Any mention of trading opportunities in the east is mostly likely to invoke thoughts of China, yet we may look nearer home for a financial success story. In the face of continuing economic uncertainty in the west, eastern Europe offers a glimmer of hope for economic recovery on a global scale. For the purposes of this article, the region will be taken as consisting predominantly of the former Soviet states and the former non-Soviet eastern bloc of central and eastern European (CEE) countries. Most of this region’s economies, although not all, proved relatively resilient in the face of both the 2008 financial crisis and the subsequent ongoing sovereign debt crisis in the eurozone. As such, they offer an interesting trading opportunity on the doorstep of any western corporate seeking foreign expansion as a means to counteract sluggish growth in their home markets.
Proximity should not be mistaken for similarity. Eastern Europe remains an area where political, economic and legal risks can hamper trading relationships and ruin well-planned expansion or diversification strategies. Going in blind is not an option, which means that corporates unfamiliar with the unique East European trading landscape need an experienced pair of eyes and ears. In this respect, correspondent banking networks that combine the on-the-ground expertise of local banks with the strategic and processing capabilities of a global bank may offer the best solution.
The European Stabiliser Effect
Eastern Europe withstood the financial crisis relatively well and continues to stand firm in the face of the current sovereign debt crisis engulfing its western neighbours. What’s more, rather than simply weather the storm there are increasing hopes that economic growth in the Commonwealth of Independent States (CIS) and CEE countries – expected to average about 2.5% in the coming year – may act as an economic stabiliser. This would provide trading opportunities to counteract wobbles in the West, where a slight recession is anticipated in 2012. To a certain extent, the foundations for this role have already been laid, with trade between the EU, particularly Germany, and the CIS/CEE countries increasing significantly over the past five years.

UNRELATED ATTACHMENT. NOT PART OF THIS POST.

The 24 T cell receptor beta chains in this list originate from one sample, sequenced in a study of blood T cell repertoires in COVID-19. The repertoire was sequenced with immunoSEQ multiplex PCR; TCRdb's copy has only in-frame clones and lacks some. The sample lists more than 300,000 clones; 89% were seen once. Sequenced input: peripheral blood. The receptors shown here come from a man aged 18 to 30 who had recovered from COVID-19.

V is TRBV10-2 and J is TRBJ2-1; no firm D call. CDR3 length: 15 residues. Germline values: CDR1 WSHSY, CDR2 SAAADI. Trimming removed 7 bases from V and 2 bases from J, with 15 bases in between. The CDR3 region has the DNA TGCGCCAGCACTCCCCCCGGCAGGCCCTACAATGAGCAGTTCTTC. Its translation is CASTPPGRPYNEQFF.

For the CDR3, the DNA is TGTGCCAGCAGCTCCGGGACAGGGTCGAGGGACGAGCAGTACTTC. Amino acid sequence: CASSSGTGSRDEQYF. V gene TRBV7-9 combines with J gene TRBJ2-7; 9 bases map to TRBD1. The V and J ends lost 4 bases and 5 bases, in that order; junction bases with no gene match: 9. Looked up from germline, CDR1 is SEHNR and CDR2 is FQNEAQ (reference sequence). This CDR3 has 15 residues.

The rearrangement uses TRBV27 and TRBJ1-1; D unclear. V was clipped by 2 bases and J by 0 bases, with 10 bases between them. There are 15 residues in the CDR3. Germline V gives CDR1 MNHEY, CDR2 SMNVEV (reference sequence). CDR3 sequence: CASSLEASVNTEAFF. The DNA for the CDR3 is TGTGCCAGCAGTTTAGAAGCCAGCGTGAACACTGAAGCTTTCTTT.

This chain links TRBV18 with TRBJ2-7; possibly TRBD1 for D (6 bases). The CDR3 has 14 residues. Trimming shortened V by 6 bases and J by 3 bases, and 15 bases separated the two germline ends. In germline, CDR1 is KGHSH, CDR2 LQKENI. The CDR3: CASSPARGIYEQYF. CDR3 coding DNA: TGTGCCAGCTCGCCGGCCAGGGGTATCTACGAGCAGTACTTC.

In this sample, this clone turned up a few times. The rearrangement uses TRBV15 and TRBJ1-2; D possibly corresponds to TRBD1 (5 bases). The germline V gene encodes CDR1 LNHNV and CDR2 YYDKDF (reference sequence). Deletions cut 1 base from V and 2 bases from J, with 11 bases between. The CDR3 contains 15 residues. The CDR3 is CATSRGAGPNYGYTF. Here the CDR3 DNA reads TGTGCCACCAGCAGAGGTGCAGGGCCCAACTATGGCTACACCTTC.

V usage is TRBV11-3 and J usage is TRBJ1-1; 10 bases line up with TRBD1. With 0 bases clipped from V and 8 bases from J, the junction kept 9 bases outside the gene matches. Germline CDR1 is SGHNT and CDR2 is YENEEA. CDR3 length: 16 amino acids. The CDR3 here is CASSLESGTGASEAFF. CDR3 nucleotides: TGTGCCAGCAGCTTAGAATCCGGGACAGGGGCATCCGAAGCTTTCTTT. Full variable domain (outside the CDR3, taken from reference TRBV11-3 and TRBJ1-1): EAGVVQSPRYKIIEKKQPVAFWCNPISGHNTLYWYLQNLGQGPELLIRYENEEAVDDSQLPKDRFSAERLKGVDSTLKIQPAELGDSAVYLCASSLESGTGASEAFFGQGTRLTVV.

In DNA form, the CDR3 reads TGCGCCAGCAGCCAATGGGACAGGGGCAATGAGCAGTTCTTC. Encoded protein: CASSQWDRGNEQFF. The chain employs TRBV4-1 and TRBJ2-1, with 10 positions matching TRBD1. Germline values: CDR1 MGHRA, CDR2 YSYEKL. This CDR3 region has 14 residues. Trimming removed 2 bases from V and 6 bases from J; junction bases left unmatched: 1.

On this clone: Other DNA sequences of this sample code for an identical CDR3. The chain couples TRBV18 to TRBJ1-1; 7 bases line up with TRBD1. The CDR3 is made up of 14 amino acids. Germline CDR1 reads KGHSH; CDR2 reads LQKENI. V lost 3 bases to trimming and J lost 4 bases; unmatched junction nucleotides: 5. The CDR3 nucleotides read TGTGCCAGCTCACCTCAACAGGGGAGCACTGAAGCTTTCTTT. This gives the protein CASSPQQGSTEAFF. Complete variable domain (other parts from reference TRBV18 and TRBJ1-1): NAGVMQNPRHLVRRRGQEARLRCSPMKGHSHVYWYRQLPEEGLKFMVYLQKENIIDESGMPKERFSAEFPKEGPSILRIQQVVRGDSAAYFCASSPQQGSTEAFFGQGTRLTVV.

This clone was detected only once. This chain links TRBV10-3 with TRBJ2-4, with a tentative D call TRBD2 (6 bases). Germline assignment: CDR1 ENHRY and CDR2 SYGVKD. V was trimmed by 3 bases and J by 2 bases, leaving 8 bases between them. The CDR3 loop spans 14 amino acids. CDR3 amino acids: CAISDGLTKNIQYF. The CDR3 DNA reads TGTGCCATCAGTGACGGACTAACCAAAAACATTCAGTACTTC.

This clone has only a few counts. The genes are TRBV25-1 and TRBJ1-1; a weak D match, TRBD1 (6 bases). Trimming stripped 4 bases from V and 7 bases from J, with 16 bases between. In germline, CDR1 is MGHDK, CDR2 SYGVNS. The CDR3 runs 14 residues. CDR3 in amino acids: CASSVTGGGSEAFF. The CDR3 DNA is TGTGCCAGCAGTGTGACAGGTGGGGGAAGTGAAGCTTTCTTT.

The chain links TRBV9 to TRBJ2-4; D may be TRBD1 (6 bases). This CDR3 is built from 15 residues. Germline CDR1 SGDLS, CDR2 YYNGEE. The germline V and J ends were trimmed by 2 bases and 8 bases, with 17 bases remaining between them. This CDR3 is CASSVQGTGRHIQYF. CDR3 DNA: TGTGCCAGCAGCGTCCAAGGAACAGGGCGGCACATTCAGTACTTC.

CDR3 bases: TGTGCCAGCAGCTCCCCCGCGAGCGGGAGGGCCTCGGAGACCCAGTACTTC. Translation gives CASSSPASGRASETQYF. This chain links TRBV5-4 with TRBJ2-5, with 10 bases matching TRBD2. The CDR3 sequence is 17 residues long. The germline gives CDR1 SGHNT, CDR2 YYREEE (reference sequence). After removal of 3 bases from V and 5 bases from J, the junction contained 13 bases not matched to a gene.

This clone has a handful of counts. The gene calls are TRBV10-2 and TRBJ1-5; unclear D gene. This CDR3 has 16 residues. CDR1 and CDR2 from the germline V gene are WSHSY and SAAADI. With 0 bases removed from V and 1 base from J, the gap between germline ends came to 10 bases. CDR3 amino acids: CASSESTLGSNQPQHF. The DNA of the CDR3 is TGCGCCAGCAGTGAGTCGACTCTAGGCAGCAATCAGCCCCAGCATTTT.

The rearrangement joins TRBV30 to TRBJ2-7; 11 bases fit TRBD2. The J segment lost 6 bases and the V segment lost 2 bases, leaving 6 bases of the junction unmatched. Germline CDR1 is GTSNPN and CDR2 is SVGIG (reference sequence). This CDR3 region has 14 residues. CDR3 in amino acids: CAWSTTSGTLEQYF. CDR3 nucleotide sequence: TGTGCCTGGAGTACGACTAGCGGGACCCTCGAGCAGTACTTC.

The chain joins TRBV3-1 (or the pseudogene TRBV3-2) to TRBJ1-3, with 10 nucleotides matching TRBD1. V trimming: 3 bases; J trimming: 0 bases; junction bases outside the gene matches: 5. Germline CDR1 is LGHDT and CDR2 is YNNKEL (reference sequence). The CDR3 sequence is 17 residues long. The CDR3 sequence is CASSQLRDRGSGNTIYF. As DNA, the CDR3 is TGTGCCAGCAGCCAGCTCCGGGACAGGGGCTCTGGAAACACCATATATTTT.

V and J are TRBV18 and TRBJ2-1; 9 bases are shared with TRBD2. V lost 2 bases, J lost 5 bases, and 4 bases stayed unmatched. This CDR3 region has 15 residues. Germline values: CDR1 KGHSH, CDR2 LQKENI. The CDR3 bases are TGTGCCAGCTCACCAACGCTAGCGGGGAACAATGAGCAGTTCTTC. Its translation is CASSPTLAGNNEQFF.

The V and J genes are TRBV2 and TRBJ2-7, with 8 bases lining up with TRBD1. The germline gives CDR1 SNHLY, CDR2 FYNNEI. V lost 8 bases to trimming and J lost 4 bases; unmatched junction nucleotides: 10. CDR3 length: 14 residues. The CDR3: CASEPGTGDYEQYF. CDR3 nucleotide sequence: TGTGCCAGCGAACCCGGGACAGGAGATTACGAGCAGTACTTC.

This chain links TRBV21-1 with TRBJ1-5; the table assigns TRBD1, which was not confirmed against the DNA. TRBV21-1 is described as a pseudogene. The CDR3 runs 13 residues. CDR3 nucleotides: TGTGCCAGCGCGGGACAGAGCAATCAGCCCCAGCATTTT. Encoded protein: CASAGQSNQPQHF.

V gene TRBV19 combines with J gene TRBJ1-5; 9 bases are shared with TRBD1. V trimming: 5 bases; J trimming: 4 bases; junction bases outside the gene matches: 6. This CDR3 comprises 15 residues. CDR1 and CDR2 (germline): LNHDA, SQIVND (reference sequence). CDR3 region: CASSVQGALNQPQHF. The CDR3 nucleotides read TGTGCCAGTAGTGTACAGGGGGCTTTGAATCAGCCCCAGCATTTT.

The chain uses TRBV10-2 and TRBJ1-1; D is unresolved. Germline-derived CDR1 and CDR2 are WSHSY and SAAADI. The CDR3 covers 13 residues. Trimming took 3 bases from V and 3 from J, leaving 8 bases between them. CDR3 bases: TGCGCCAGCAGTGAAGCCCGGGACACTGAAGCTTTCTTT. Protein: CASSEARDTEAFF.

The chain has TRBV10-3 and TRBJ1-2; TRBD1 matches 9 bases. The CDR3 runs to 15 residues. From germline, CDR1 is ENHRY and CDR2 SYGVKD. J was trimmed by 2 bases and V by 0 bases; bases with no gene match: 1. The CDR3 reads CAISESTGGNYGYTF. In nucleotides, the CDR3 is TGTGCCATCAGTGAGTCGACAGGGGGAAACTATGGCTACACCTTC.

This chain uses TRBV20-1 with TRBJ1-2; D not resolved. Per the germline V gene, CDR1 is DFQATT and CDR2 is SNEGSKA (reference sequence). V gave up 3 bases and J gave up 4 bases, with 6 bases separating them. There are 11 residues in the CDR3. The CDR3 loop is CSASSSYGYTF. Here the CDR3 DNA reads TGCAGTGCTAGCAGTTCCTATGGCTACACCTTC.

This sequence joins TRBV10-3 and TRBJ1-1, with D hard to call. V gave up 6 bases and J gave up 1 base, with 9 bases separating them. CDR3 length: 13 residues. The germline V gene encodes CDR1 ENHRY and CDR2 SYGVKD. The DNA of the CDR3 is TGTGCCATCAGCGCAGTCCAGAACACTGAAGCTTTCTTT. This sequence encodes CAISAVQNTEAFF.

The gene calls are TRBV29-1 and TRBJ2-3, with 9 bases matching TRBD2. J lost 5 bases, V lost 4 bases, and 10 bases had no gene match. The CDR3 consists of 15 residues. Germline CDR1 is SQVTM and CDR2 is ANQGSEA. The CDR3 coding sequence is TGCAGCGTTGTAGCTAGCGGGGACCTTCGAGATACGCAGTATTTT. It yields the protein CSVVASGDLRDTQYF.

That is not to say that eastern Europe was completely shielded from the financial crisis. Some currencies were sharply devalued, while many countries saw export orders shrink to their main markets of western Europe. Perhaps most significantly bank credit lines became constrained, preventing exporters from benefiting from competitive financial support when they most needed it.
Indeed the economic picture is becoming increasingly polarised, mainly because of the different exposures to struggling western banks and flagging western export markets. The likes of Croatia, Romania, Hungary, Ukraine and Bulgaria, where Greek banks hold nearly 30% of the banking market, continue to struggle. But others are flourishing; none more so than the regional heavyweights of Russia and Poland.
It is Russia, still the EU’s third biggest trading partner, which represents the brightest beacon of hope. According to the EU’s statistical office Eurostat, EU exports to Russia have steadily grown since the turn of the century with the sole exception of 2009. Indeed, the value of EU exports in 2010 showed a sharp increase of 31% from 2009, and rose again by 46% in the first two months of 2011 from the same period a year earlier. By comparison, exports to China increased by 33% over the same period.
With the Russian economy likely to be sustained by high oil prices, high real wage growth and expansionary fiscal policy, the opportunities for trade with the country are almost limitless – an appeal that is only likely to be increased when Russia joins the World Trade Organisation (WTO) later this summer.
Russia is not alone in offering opportunities however. The CIS and CEE regions in general are fast becoming the workshop of the EU, with multinationals setting up production and service facilities across a range of industries. Many suppliers and distributors, local and international, are therefore increasingly keen to forge links that place themselves in this supply chain.
Avoiding the Pitfalls
Yet the changing economic landscape in eastern Europe does not mask the risks that remain prevalent. To make the most of the burgeoning trade opportunities brought about by eastern Europe’s economic resilience, it is essential that western corporates are aware of and respond to the unique political, economic and legal risks, including those relating to corruption and law enforcement, which could potentially affect their trade transactions.
When planning for the risk of non-payment – often accentuated by insufficient information on the creditworthiness of potential buyers, weak legal protection for creditors and poor or slow payment practices – corporates clearly need to join forces with a trusted financial partner. Crucially, this partner must be local enough to have in-depth knowledge of cultures, regulation and the creditworthiness of trading partners, yet global enough to have this knowledge across the whole region, with the full range of trade finance capabilities to match.